Reflection

I even saw green in the feathers of one of the residential Muscovy ducks. The intense emerald colors were shining in the light: the world really isn’t set in black and white. Nearby the ducks were a small family of turtles. Well, they may not have been a family, but three or four turtles were all relaxing outside the water, basking in the Sun. While two of them spooked easily, I had the opportunity to see the third one up close (an opportunity I did not have the last time I saw the turtles at the lake.

Muscovy duck in the sunlight

I believe this turtle was a yellow-bellied slider, maybe even the one I had seen the first time around! Inching closer toward its convenient sunbathing spot, I could point out the short grooves spanning its shell. On the top, however, the turtle seemed to be peeling. This concerned me until I did my research and learned that this is an important part of their lives. Peeling removes the dirty layer of plating on the turtle, exposing a fresh layer allows them to absorb heat when they are basking and raise their bodily temperature. I was just glad the turtle was doing okay.

Our “sunburnt” peeling yellow-bellied slider

On our outing, I decided to stop by the Eastern red cedar I had pointed out in my earlier posts. Walking past the wisteria covered trees, I once again encountered the magnificent tree, and spotted one of its signature small, blue, imposter berries, as these are actually seed cones. I find myself coming back here every time… I might even call it my “spot”. Its bark seems ready to shred apart, as characteristic of Eastern red cedars, and its dense branching structure provides the perfect amount of shade for a weary student just looking for a quiet place to be. It speaks to me like a guardian of the woods, inviting passersby to stroll along the yellow brick road of these woods. Sadly, I had to retreat back into the main portion of the campus, so I said goodbye to the tree and walked away, the memory of my interaction with it still fresh in my mind.

Specific Species

“I see a lot of greenery and many trees, and vines… not sure about specifics”

This excerpt from my personal notebook of observations was jotted down during my earlier ventures into the woods. Looking back, I can sense the disconnect between me and the woods. However, my observations compelled me to look beyond scientific labels and bond with the entities themselves. Now, my notebook has species names scribbled down, so this post is going to be me ascribing some value to all these titles and learning more about what species reside in the woods!

Chocolate vine (Akebia quinata)

These woody vines produce chocolate-purple flowers, hence their colloquial name: “chocolate vine”. This is an invasive species that is native to eastern Asia, and was first introduced to the United States in 1845. It doesn’t create any problems in terms of insects or diseases, but its rapid growth is not necessarily desirable.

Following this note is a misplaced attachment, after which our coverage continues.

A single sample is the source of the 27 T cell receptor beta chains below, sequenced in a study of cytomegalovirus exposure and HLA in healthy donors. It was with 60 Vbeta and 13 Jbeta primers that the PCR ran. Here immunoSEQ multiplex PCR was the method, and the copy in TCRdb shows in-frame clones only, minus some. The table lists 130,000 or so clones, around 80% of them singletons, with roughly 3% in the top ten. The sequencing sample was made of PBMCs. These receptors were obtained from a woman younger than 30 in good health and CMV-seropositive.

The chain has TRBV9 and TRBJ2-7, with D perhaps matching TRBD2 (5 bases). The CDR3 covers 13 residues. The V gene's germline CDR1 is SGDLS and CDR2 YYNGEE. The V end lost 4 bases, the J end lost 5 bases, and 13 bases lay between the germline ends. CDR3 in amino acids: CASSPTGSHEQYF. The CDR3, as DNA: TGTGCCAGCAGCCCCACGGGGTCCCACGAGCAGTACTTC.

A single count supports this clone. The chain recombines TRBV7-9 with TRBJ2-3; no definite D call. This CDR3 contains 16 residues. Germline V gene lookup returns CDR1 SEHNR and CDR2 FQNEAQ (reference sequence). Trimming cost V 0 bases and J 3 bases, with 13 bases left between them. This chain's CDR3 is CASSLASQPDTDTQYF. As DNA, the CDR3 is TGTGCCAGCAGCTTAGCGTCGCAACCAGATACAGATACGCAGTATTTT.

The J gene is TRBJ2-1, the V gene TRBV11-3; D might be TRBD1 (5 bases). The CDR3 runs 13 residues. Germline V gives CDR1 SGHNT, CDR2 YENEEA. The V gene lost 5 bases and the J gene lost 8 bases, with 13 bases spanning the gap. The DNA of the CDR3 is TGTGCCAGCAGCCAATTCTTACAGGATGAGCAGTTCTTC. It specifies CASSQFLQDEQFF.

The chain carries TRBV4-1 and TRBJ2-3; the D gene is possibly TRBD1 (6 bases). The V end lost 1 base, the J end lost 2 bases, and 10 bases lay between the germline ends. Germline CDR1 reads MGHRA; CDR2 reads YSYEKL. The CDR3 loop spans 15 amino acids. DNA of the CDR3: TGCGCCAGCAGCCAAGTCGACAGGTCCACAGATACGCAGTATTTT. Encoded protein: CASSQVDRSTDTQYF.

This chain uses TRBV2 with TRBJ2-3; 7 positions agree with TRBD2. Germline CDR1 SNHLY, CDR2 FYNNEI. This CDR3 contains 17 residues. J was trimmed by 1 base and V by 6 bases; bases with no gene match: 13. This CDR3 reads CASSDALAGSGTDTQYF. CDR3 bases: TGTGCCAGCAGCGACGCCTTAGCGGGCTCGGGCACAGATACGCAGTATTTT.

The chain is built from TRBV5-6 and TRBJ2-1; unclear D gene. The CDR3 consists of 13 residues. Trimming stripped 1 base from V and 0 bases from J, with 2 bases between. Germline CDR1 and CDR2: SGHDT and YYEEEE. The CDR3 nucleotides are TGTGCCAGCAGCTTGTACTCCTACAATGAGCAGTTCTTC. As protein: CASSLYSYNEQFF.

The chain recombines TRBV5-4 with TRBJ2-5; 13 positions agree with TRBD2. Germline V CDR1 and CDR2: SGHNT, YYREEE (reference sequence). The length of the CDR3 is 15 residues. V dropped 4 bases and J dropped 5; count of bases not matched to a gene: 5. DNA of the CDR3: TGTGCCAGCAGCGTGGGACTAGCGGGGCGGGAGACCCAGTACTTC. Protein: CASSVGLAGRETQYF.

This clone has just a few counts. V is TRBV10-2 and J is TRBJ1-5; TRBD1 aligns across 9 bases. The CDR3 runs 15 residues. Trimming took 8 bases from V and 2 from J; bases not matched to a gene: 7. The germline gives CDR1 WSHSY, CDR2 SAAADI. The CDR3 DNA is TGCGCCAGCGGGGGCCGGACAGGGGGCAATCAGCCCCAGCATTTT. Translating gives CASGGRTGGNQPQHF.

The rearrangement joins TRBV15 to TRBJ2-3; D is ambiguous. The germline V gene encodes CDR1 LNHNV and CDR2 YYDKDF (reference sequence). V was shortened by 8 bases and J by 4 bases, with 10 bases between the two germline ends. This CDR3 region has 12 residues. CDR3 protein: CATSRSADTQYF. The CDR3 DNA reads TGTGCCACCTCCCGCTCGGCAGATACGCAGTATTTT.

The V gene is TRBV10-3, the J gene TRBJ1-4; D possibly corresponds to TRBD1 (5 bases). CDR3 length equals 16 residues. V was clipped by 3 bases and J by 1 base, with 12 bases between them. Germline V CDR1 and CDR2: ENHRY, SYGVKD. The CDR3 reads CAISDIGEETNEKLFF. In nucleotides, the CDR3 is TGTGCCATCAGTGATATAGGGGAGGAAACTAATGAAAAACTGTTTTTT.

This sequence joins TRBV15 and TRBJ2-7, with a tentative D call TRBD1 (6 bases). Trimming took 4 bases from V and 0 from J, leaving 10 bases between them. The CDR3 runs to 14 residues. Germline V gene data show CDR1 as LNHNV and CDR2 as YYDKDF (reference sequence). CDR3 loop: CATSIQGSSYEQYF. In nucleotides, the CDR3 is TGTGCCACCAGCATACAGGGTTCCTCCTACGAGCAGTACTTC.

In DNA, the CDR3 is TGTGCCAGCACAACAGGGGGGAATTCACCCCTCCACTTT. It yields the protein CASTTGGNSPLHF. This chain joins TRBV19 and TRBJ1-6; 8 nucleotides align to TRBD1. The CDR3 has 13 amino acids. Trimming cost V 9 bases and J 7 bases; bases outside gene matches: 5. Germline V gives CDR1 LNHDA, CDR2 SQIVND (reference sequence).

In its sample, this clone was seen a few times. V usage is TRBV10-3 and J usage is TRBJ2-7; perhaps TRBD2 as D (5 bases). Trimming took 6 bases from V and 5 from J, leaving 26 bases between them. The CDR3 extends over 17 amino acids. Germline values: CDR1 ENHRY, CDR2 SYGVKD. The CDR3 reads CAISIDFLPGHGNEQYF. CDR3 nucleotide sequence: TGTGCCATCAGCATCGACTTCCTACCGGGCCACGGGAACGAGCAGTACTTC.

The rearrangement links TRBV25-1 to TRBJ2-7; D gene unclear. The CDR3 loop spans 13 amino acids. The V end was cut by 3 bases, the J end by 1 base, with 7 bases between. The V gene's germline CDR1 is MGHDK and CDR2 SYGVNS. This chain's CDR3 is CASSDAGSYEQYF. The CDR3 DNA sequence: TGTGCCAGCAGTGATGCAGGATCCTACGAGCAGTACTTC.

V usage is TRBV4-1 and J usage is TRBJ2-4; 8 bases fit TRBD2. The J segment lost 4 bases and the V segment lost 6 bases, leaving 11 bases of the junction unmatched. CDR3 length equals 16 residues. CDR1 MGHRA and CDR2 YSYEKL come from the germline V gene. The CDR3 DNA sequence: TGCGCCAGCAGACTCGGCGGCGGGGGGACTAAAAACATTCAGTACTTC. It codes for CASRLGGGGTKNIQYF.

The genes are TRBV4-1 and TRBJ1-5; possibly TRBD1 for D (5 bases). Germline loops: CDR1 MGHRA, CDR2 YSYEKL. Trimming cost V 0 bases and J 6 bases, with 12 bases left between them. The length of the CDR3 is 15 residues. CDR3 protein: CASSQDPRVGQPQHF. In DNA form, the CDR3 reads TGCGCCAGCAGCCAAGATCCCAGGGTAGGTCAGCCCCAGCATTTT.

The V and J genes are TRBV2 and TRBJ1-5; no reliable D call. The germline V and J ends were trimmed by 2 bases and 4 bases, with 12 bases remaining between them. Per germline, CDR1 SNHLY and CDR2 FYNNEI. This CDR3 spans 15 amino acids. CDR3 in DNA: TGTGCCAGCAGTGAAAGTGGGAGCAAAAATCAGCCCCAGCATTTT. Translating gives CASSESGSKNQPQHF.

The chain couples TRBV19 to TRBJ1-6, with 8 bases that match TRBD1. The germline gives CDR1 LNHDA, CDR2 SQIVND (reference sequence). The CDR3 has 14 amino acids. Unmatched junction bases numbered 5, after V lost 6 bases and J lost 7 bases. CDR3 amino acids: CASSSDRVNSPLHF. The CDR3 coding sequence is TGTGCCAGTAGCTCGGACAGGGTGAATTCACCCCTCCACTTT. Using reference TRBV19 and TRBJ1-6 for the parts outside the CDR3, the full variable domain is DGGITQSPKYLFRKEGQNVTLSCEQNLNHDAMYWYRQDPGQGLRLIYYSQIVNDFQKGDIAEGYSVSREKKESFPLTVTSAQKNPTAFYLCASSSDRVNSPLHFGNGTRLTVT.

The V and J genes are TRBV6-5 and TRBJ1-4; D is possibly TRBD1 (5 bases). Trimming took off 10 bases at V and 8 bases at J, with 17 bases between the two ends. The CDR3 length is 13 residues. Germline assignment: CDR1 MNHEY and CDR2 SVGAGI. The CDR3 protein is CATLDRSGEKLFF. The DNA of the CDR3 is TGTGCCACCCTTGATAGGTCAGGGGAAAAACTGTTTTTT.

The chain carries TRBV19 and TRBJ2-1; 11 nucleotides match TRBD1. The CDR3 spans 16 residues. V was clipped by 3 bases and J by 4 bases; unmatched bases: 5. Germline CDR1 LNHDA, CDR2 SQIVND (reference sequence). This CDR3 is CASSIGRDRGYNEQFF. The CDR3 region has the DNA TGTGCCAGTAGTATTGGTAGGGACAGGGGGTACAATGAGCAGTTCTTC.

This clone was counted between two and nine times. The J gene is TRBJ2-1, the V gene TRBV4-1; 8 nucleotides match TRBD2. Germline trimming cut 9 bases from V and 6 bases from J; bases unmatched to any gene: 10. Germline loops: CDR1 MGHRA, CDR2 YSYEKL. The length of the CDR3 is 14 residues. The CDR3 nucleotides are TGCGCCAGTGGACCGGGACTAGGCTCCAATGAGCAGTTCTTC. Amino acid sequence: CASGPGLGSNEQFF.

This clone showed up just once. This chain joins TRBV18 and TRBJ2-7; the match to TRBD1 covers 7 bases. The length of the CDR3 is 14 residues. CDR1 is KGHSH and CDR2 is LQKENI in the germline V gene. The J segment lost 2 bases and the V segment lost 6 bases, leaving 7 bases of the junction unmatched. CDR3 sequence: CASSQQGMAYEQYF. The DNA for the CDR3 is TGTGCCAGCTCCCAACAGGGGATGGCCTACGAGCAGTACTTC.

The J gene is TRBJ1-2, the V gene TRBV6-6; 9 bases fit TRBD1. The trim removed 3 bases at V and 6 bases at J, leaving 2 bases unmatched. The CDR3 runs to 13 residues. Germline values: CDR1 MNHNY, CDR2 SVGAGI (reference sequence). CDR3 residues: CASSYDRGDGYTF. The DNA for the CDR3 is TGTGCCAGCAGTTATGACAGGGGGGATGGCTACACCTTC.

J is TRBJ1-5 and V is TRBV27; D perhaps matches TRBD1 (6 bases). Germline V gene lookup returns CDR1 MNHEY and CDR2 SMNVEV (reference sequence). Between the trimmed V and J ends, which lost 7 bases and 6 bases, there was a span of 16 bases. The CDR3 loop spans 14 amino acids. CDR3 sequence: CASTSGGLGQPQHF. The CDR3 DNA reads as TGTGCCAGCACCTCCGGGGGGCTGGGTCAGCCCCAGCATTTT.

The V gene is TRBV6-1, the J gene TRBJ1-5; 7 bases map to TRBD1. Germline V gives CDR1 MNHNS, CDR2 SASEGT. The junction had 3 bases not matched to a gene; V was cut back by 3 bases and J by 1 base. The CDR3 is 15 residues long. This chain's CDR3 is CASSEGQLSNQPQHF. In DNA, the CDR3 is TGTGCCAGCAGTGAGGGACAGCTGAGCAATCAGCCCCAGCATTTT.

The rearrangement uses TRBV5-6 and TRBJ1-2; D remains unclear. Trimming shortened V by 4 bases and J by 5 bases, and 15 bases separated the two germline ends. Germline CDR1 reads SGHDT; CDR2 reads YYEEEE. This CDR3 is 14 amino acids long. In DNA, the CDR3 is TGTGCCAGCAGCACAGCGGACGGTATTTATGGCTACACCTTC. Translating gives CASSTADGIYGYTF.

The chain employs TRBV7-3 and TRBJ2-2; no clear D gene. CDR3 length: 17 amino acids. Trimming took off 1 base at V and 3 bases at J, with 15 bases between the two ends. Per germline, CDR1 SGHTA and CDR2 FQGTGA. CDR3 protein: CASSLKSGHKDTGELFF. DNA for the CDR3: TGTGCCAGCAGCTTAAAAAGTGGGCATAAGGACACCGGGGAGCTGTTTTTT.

The chocolate vine

Red bud tree (Cercis canadensis)

This was one of the first trees to flower in North Carolina and is native to the region. It has heart-shaped foliage that appears after it flowers and tends to be a smaller tree. I didn’t have a chance to see the foliage firsthand on this trip, but I plan on paying this area of the woods another visit soon! This is a very adaptable species that can flourish in a variety of soils once established. It can provide nesting spaces/supplies to birds as well as nectar to bees and other nectar-seeking species.

The red bud tree

English Ivy (Hedera helix)

Another woody vine, English ivy is evergreen and invasive. This is yet another very adaptable species residing in the Guilford Woods. Younger plants have heart-shaped leaves with pointed lobes, while more mature plants have more narrow, lance-shaped leaves. These vines have the potential to overtake native species and block out sunlight, which endangers the wellbeing of the plants around them.

The forest floor feat. English Ivy

Eastern Red Cedar (Juniperus virginiana)

Ah… the cedar tree that isn’t actually a cedar tree, but rather a juniper (as indicated by its scientific name). It produces the small seed cones that are characteristics of all junipers, and they happen to resemble small berries. The tree here, in particular, has a relatively tall, pyramidal shape. This evergreen has bark that shreds off in thin, fibrous strips and its wood can be used to make chests, fence posts, and rails thanks to its rot-resistant properties. Additionally, it also has a relatively high drought resistance.

Red Maple (Acer rubrum)

This deciduous tree ranges in height, but the particular one I saw was on the shorter side. I took note of the tree in the early spring when it was already flowering with small clusters of red flowers. Their wood is commercially known as soft maple and commonly used in furniture and other similar items, where it occasionally replaces hard maple (it is a cheaper alternative). These trees are native to North Carolina and their brilliant colors help indicate changing seasons as well. Younger trees have grey, smooth bark.

The red maple tree

While several other species reside in the woods, these were a few that stuck out to me. Now that some background has been established, the next couple posts will be focusing more on my personal perspective and experiences.

See you then!

References:

https://www.invasiveplantatlas.org/subject.html?sub=10090